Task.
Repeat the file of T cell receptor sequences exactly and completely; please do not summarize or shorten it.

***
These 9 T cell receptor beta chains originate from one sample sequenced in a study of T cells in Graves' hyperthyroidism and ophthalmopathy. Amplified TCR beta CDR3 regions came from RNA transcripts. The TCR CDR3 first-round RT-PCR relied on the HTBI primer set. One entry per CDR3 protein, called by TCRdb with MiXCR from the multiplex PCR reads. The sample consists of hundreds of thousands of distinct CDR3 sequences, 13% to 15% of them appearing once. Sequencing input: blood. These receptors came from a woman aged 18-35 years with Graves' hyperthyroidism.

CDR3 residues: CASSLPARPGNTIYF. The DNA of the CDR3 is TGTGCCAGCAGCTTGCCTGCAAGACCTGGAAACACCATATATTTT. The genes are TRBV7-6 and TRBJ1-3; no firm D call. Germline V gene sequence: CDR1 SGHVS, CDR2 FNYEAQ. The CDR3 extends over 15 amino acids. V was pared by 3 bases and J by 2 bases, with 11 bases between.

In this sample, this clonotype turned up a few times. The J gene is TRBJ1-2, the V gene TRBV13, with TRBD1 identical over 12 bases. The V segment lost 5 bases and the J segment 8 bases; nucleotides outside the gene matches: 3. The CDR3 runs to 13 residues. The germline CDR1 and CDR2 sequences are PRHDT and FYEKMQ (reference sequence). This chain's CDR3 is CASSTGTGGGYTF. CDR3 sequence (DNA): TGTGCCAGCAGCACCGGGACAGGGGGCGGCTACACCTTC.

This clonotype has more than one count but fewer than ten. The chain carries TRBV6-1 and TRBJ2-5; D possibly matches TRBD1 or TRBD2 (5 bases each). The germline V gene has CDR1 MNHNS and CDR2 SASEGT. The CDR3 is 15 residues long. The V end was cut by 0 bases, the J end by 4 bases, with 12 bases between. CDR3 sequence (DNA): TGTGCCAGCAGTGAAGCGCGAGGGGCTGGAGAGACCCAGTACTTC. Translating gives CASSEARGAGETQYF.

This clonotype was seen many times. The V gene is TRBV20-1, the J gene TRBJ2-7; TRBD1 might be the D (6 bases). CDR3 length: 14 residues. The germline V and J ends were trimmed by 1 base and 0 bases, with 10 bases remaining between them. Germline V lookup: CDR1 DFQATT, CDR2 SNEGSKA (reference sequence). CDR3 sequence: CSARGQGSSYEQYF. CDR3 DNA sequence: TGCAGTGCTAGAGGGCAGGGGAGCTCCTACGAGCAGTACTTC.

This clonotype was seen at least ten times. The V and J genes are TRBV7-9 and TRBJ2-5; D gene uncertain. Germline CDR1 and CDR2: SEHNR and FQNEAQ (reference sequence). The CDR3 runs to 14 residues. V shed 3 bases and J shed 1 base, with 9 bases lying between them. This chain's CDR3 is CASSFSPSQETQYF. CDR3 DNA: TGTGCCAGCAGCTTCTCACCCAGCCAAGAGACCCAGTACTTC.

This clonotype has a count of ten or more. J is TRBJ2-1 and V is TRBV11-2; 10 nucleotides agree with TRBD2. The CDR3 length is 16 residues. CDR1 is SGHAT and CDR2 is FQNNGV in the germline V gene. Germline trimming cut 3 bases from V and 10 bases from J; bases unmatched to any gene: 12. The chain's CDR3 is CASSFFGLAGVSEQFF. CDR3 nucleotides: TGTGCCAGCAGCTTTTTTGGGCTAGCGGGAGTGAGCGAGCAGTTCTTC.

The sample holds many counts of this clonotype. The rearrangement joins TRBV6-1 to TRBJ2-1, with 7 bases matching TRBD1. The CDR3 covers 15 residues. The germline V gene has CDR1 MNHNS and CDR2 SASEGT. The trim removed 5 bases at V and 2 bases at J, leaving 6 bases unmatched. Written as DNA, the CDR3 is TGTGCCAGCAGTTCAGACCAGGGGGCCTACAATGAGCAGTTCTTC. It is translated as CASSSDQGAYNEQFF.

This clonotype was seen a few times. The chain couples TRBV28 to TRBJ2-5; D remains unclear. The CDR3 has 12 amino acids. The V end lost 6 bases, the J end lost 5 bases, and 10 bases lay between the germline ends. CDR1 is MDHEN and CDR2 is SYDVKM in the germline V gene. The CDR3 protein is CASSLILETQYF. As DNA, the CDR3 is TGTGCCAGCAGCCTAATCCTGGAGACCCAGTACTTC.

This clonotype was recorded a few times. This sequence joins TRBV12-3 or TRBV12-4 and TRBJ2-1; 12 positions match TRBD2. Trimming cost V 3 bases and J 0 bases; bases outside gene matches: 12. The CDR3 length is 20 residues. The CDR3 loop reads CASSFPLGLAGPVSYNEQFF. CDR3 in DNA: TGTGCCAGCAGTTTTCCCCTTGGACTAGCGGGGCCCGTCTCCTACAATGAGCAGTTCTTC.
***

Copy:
These 9 T cell receptor beta chains originate from one sample sequenced in a study of T cells in Graves' hyperthyroidism and ophthalmopathy. Amplified TCR beta CDR3 regions came from RNA transcripts. The TCR CDR3 first-round RT-PCR relied on the HTBI primer set. One entry per CDR3 protein, called by TCRdb with MiXCR from the multiplex PCR reads. The sample consists of hundreds of thousands of distinct CDR3 sequences, 13% to 15% of them appearing once. Sequencing input: blood. These receptors came from a woman aged 18-35 years with Graves' hyperthyroidism.

CDR3 residues: CASSLPARPGNTIYF. The DNA of the CDR3 is TGTGCCAGCAGCTTGCCTGCAAGACCTGGAAACACCATATATTTT. The genes are TRBV7-6 and TRBJ1-3; no firm D call. Germline V gene sequence: CDR1 SGHVS, CDR2 FNYEAQ. The CDR3 extends over 15 amino acids. V was pared by 3 bases and J by 2 bases, with 11 bases between.

In this sample, this clonotype turned up a few times. The J gene is TRBJ1-2, the V gene TRBV13, with TRBD1 identical over 12 bases. The V segment lost 5 bases and the J segment 8 bases; nucleotides outside the gene matches: 3. The CDR3 runs to 13 residues. The germline CDR1 and CDR2 sequences are PRHDT and FYEKMQ (reference sequence). This chain's CDR3 is CASSTGTGGGYTF. CDR3 sequence (DNA): TGTGCCAGCAGCACCGGGACAGGGGGCGGCTACACCTTC.

This clonotype has more than one count but fewer than ten. The chain carries TRBV6-1 and TRBJ2-5; D possibly matches TRBD1 or TRBD2 (5 bases each). The germline V gene has CDR1 MNHNS and CDR2 SASEGT. The CDR3 is 15 residues long. The V end was cut by 0 bases, the J end by 4 bases, with 12 bases between. CDR3 sequence (DNA): TGTGCCAGCAGTGAAGCGCGAGGGGCTGGAGAGACCCAGTACTTC. Translating gives CASSEARGAGETQYF.

This clonotype was seen many times. The V gene is TRBV20-1, the J gene TRBJ2-7; TRBD1 might be the D (6 bases). CDR3 length: 14 residues. The germline V and J ends were trimmed by 1 base and 0 bases, with 10 bases remaining between them. Germline V lookup: CDR1 DFQATT, CDR2 SNEGSKA (reference sequence). CDR3 sequence: CSARGQGSSYEQYF. CDR3 DNA sequence: TGCAGTGCTAGAGGGCAGGGGAGCTCCTACGAGCAGTACTTC.

This clonotype was seen at least ten times. The V and J genes are TRBV7-9 and TRBJ2-5; D gene uncertain. Germline CDR1 and CDR2: SEHNR and FQNEAQ (reference sequence). The CDR3 runs to 14 residues. V shed 3 bases and J shed 1 base, with 9 bases lying between them. This chain's CDR3 is CASSFSPSQETQYF. CDR3 DNA: TGTGCCAGCAGCTTCTCACCCAGCCAAGAGACCCAGTACTTC.

This clonotype has a count of ten or more. J is TRBJ2-1 and V is TRBV11-2; 10 nucleotides agree with TRBD2. The CDR3 length is 16 residues. CDR1 is SGHAT and CDR2 is FQNNGV in the germline V gene. Germline trimming cut 3 bases from V and 10 bases from J; bases unmatched to any gene: 12. The chain's CDR3 is CASSFFGLAGVSEQFF. CDR3 nucleotides: TGTGCCAGCAGCTTTTTTGGGCTAGCGGGAGTGAGCGAGCAGTTCTTC.

The sample holds many counts of this clonotype. The rearrangement joins TRBV6-1 to TRBJ2-1, with 7 bases matching TRBD1. The CDR3 covers 15 residues. The germline V gene has CDR1 MNHNS and CDR2 SASEGT. The trim removed 5 bases at V and 2 bases at J, leaving 6 bases unmatched. Written as DNA, the CDR3 is TGTGCCAGCAGTTCAGACCAGGGGGCCTACAATGAGCAGTTCTTC. It is translated as CASSSDQGAYNEQFF.

This clonotype was seen a few times. The chain couples TRBV28 to TRBJ2-5; D remains unclear. The CDR3 has 12 amino acids. The V end lost 6 bases, the J end lost 5 bases, and 10 bases lay between the germline ends. CDR1 is MDHEN and CDR2 is SYDVKM in the germline V gene. The CDR3 protein is CASSLILETQYF. As DNA, the CDR3 is TGTGCCAGCAGCCTAATCCTGGAGACCCAGTACTTC.

This clonotype was recorded a few times. This sequence joins TRBV12-3 or TRBV12-4 and TRBJ2-1; 12 positions match TRBD2. Trimming cost V 3 bases and J 0 bases; bases outside gene matches: 12. The CDR3 length is 20 residues. The CDR3 loop reads CASSFPLGLAGPVSYNEQFF. CDR3 in DNA: TGTGCCAGCAGTTTTCCCCTTGGACTAGCGGGGCCCGTCTCCTACAATGAGCAGTTCTTC.